Personal exposure to heat is an environmental hazard that might not make the same headlines as hurricanes or wildfires. But the effects caused are devastating.
On average, about 658 people died each year in the US from heat-related illnesses such as heat stroke, and heat exhaustion.
Arizona State University (ASU) researchers are leading a big effort to gather much-needed data on more about heat exposure. The university collected sensor data over the summer of 2016 from about 55 volunteers in Phoenix, Arizona. Phoenix is known for getting very extremely hot. As the participants went about their daily life, the sensors sensed the temperature every 5 minutes. Researchers also went door to door collecting surveys.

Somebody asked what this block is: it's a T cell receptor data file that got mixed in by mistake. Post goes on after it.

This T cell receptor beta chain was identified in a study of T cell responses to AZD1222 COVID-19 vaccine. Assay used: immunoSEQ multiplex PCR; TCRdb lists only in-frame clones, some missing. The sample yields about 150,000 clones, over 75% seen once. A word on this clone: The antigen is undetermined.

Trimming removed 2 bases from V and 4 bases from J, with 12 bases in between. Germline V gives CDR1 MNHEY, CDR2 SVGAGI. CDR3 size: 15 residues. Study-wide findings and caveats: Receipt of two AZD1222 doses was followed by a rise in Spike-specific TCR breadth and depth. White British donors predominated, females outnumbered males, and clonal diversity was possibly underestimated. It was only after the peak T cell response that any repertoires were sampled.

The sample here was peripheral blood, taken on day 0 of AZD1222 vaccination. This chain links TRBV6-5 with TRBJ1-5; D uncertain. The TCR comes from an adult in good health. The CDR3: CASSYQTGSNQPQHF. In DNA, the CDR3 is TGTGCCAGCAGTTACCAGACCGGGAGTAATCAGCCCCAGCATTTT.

“These datasets fill what many researchers have identified as a critical link in understanding potential vulnerabilities to heat faced by different communities around the country.”, said co-author David Hondula who is an associate professor in the School of Geographical Science at ASU.
Let’s stop global warming to make our beloved earth a better place to live.
Author: Sri Nihal Tammana
Source: University of Texas at Austin, Texas Advanced Computing Center
PC: Credit: David Hondula, Arizona State University
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